They immediately started building their solution, and the first prototype of Raksha was ready and tested before they even graduated in 2017. They followed it up by launching Nemocare Wellness in July 2017.  

A device that can save a newborn’s life

The NemoCare Raksha device is fitted on a baby’s foot like a smart sock, explains Manoj. 

The smart sock that can save lives
The smart sock that can save lives

“The device captures vital parameters of the baby, the heart rate, respiration rate, body oxygenation and body temperature. Other key vitals that help a doctor, including the heart rate variability and perfusion index, are also tracked. These help a doctor/nurse identify if a baby is doing fine,” adds Manoj.

This device is connected wirelessly to a central platform that helps a nurse monitor babies and alerts when a baby is distressed. This information is paired with a tablet or dashboard through an application. The entire set up of the device, including a bedside tablet, training is given by the company.  

“This vital information is relayed on the display and pushed on the cloud and central monitor which helps a healthcare provider monitor 40-50 babies in one shot,” he adds.

This solves the problem faced in most government and smaller hospitals of resource constraints and also helps in remote patient monitoring. It provides ICU grade monitoring even when the baby is with the mother, providing an advantage of Kangaroo mother care as well.

With initial grants from the Bill and Melinda Gates Foundation, the entrepreneurs started testing their products and developed different prototypes over 4.5 years, before they launched the final product 18 months ago.

They conducted initial studies at private hospitals like AIG Hospital, Kamineni Hospitals, and at government hospitals like Niloufer Hospital in Hyderabad. After this, they tested their device in hospitals across Karnataka, Tamil Nadu, Maharashtra and Punjab.

Their goal is to ensure that their product provides every baby the right treatment at the right time across the world. 

“Our idea is that whenever babies across the world, despite their economic status and background, need healthcare, our device should be able to provide the right intervention. It should reach all hospitals across the world,” says Pratyusha.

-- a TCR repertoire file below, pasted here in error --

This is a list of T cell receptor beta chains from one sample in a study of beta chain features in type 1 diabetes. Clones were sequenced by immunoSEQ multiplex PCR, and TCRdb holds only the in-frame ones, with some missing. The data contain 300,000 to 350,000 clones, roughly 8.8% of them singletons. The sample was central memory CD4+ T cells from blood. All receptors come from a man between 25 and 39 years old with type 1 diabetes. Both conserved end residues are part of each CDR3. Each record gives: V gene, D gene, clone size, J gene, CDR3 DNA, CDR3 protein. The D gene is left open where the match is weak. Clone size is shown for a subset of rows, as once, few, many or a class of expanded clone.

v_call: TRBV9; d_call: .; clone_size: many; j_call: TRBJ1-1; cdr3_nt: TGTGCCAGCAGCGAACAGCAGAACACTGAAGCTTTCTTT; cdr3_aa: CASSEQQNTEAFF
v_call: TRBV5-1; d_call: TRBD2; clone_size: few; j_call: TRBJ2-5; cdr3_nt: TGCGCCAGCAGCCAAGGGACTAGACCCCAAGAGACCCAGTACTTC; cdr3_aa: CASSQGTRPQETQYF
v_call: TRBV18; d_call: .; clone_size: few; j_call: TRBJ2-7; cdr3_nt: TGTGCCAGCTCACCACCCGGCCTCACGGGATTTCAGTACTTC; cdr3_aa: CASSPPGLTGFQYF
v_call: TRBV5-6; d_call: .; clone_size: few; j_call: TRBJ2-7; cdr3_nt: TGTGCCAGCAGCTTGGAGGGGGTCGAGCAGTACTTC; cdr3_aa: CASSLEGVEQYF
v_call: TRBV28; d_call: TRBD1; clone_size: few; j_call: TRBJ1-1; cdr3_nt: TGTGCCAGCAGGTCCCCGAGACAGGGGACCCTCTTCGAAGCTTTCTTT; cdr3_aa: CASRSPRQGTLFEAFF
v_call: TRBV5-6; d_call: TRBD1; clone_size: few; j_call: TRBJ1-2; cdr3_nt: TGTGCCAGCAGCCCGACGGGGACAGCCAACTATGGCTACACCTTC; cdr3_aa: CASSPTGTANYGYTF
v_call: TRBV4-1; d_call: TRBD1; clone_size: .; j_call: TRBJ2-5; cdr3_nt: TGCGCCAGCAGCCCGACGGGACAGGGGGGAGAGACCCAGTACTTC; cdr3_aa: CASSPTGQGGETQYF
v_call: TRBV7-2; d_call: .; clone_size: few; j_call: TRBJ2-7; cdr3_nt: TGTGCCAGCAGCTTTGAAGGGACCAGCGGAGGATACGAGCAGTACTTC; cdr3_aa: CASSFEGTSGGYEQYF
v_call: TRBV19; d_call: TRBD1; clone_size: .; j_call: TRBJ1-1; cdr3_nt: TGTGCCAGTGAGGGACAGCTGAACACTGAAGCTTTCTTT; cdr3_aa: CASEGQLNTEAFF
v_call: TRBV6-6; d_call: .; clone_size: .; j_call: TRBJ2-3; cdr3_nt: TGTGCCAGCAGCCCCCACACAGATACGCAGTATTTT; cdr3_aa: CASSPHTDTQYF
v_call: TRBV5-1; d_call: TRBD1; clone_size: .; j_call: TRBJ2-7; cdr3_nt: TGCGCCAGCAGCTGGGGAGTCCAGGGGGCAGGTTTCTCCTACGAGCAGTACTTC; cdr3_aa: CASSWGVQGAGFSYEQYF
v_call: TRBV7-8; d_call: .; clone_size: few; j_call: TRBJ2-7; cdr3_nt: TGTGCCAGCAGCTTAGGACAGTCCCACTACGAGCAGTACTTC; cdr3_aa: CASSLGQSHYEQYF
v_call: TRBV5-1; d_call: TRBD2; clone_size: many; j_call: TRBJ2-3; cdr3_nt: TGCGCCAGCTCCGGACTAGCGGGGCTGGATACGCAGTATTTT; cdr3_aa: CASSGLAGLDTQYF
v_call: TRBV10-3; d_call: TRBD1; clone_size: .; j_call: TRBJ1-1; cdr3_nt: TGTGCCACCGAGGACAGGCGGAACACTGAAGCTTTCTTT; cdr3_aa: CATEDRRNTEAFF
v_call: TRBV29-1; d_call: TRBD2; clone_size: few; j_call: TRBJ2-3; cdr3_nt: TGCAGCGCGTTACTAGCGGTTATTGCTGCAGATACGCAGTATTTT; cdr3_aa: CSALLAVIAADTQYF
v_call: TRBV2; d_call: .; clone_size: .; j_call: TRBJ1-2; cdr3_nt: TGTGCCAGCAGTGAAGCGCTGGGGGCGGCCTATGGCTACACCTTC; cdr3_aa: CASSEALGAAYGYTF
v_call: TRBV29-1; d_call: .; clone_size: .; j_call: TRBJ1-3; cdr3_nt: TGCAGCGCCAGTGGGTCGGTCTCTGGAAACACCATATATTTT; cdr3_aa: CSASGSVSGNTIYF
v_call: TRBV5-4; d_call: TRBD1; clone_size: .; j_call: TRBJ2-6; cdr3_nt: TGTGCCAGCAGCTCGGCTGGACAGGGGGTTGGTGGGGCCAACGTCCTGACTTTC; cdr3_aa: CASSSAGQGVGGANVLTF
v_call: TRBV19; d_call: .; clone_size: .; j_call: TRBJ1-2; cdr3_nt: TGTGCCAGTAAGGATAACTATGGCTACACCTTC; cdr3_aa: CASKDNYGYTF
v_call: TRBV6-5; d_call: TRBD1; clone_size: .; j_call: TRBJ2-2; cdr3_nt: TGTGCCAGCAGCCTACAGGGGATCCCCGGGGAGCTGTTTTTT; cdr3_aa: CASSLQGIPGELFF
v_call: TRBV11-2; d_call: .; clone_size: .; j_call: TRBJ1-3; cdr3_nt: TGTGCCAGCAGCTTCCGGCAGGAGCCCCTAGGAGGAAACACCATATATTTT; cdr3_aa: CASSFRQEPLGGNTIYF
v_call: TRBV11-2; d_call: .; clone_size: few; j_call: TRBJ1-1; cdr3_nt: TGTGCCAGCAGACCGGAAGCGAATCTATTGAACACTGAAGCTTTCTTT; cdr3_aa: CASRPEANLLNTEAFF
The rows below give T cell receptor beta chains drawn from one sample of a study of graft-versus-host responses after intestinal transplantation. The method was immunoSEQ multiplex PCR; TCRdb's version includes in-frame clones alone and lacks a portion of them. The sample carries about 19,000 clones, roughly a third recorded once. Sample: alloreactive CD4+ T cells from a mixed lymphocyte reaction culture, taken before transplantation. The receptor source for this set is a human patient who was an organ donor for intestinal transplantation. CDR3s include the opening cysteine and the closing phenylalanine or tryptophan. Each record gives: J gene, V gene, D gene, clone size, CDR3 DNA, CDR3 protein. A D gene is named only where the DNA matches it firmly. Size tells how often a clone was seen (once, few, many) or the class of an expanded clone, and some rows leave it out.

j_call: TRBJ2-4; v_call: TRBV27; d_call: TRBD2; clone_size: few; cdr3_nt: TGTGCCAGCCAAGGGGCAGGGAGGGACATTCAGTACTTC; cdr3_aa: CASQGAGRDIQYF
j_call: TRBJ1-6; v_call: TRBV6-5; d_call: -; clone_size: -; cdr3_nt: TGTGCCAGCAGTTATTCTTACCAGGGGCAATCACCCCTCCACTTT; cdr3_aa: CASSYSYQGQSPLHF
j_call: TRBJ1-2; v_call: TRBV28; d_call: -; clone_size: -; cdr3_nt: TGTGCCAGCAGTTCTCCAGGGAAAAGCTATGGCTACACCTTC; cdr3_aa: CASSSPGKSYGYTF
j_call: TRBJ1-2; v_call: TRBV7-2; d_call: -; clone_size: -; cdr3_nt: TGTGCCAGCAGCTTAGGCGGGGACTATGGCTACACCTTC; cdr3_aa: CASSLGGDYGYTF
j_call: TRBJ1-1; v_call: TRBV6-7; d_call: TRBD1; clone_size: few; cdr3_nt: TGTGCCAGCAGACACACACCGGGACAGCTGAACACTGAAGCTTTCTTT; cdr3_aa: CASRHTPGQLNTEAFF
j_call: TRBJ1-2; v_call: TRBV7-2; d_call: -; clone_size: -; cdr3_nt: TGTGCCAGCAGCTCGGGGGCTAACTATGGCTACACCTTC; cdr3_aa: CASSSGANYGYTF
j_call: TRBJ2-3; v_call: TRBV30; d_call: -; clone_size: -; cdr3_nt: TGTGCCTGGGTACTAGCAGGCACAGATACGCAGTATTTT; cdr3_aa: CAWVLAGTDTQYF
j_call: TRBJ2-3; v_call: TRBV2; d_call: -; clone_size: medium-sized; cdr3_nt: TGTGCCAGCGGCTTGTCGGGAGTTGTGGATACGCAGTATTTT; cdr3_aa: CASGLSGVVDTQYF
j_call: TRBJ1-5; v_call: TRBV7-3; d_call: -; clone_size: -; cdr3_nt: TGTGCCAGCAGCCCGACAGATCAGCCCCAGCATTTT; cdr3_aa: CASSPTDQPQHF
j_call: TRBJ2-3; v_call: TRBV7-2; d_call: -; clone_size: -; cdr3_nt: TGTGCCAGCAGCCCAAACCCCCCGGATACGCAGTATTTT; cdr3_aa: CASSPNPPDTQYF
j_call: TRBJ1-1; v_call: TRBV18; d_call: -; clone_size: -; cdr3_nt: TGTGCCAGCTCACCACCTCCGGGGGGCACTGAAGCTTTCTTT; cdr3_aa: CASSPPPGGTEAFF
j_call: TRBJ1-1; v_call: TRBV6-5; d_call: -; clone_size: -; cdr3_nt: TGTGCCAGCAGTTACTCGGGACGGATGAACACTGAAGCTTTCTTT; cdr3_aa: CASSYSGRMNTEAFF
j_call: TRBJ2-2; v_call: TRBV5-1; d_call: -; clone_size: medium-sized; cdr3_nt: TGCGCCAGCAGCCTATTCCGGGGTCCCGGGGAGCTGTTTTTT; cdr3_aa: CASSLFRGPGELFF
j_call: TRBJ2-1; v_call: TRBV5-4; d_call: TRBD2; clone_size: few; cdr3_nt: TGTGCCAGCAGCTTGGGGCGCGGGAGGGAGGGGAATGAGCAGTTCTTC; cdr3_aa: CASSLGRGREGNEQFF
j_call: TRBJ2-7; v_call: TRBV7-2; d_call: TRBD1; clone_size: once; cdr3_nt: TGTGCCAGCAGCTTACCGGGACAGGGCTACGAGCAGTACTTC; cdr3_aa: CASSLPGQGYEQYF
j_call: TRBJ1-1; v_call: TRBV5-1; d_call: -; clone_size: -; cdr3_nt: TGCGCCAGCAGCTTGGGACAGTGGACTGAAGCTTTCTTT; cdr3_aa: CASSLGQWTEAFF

Currently, the founders have identified three avenues of sale. The first is to government settings through CSR (Corporate social responsibility), second to small and mid-sized nursing homes, and the third to large private hospitals.

“For government hospitals, we provide a bundle of products, which include five devices, chargers, a tablet for each device, and a central monitor if the hospital doesn’t have one already. If they have a monitor, we share the credentials that can be used to see the data,” explains Manoj.

Small and medium-sized nursing homes aren’t charged for the device, but for every baby monitored.

“These hospitals don’t pay for the device, but charge the patient Rs 600 per baby. The patch, which needs to be changed once every 2-3 days, costs Rs 200. The hospitals charge the patients as per their paying capacity, which is typically less than 10 percent of the total delivery cost,” adds Manoj

Each device can be used for up to 200 times in a year, is rechargeable, reusable and comes with a patch that keeps it clean.  Each baby gets a new patch.

To the large corporate hospitals and boutique maternal and child care centres, they plan to charge the entire cost per device.

So far, they have helped monitor over 20,000 neonates and possibly saved their lives. 

The duo are now working on building an AI platform for neonatal units, with grants from BIRAC (Biotechnology Industry Research Assistance Council) , ICMR (Indian Council of Medical Research  Department).

“This platform will help predict when a newborn is going to fall sick and any long term complications he/she may face. While the wearable is a real time problem solving device, the platform will talk about trends and the future health of the baby, predicting whatever is done manually today. It will also work as a decision support tool for doctors,” says Manoj.

NemoCare Raksha also has plans of going global. The founders have applied for a US FDA approval as well.. The device has two granted Indian patents and a US patent around business management. 

“We also plan to use our global profits to save babies in India. For every device sold to a western audience, we plan to invest $5in India,” shares Manoj.

As part of their fundraising for their AI platform, they raised Rs 1 crore on Shark Tank India Season 3 from Aman Gupta. 

Nemocare raised Rs 1 Crore on Shark Tank India
Nemocare raised Rs 1 Crore on Shark Tank India

So, what’s their best memory?

“I found my purpose as a human and an engineer on the first day of our trial in a hospital. When I saw a tiny life getting impacted by our product, it was the best feeling in the world. Seeing a baby getting the best care due to a product you created is what keeps us going,” smiles Manoj.

Edited by Padmashree Pande, Images Courtesy Manoj Sanker